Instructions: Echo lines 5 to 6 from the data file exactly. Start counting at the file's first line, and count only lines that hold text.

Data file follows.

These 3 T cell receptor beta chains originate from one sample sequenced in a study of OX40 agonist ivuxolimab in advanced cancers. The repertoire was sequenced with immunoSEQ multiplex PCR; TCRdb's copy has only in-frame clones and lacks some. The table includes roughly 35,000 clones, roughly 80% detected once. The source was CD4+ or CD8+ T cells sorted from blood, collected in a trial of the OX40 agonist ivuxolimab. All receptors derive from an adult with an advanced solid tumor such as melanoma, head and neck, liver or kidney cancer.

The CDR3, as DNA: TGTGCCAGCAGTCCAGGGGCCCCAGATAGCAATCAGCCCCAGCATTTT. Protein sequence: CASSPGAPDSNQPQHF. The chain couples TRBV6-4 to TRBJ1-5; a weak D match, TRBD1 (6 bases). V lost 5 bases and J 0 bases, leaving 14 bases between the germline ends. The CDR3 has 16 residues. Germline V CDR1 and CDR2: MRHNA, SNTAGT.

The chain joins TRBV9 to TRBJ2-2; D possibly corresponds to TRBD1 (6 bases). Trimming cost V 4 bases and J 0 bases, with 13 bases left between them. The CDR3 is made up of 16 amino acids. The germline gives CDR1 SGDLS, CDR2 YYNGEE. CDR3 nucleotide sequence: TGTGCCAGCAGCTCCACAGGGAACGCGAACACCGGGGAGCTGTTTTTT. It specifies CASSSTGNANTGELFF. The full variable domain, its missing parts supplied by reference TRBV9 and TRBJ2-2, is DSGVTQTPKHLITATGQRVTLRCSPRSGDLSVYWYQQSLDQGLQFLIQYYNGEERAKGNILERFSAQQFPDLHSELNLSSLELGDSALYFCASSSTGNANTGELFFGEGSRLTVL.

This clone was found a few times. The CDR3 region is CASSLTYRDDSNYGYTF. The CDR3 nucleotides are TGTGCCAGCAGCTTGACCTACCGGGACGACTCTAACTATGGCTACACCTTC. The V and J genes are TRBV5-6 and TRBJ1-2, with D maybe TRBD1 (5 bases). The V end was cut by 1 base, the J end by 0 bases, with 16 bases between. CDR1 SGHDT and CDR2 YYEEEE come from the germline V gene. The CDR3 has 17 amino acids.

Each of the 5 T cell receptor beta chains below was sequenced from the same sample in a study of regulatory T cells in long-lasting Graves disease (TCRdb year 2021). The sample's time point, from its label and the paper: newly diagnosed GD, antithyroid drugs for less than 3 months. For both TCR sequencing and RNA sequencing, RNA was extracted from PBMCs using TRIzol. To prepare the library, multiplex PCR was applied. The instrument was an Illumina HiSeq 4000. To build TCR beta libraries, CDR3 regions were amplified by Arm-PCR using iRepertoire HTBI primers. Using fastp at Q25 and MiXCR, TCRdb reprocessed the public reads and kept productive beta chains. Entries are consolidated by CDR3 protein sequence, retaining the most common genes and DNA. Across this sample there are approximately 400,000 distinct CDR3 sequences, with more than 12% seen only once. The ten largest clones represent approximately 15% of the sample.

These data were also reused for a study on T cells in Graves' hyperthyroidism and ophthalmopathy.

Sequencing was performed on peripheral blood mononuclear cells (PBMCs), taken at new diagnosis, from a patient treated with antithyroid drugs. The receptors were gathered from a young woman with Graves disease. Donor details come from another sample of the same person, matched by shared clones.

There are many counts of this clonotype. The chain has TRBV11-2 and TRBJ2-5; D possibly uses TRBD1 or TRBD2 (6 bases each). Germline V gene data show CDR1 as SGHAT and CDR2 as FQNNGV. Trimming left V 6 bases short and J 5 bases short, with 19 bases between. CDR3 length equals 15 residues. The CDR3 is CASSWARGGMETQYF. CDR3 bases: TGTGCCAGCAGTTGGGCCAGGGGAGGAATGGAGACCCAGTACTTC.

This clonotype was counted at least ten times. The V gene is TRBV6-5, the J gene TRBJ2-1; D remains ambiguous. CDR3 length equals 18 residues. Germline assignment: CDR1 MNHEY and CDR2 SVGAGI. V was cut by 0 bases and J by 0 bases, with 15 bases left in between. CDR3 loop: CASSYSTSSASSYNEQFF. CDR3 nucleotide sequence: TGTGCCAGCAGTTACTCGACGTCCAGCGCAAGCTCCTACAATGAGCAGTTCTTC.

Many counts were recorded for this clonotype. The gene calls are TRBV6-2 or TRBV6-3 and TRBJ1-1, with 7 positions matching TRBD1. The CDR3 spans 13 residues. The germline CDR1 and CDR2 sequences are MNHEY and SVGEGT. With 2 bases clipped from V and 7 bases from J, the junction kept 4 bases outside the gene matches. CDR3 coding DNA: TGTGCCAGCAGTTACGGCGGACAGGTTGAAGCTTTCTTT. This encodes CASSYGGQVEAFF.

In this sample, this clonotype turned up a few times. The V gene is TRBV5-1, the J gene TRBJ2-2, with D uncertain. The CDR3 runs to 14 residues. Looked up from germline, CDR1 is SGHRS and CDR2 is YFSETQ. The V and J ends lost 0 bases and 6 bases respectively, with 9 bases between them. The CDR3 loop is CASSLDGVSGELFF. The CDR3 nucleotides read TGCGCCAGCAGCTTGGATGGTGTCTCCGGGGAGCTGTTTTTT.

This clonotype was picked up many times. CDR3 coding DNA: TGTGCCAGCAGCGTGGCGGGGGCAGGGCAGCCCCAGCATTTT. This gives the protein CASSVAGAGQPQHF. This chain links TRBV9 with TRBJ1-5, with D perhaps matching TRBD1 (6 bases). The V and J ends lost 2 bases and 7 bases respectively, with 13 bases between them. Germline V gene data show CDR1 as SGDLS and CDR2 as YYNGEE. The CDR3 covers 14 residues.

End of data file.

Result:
Each of the 5 T cell receptor beta chains below was sequenced from the same sample in a study of regulatory T cells in long-lasting Graves disease (TCRdb year 2021). The sample's time point, from its label and the paper: newly diagnosed GD, antithyroid drugs for less than 3 months. For both TCR sequencing and RNA sequencing, RNA was extracted from PBMCs using TRIzol. To prepare the library, multiplex PCR was applied. The instrument was an Illumina HiSeq 4000. To build TCR beta libraries, CDR3 regions were amplified by Arm-PCR using iRepertoire HTBI primers. Using fastp at Q25 and MiXCR, TCRdb reprocessed the public reads and kept productive beta chains. Entries are consolidated by CDR3 protein sequence, retaining the most common genes and DNA. Across this sample there are approximately 400,000 distinct CDR3 sequences, with more than 12% seen only once. The ten largest clones represent approximately 15% of the sample.

These data were also reused for a study on T cells in Graves' hyperthyroidism and ophthalmopathy.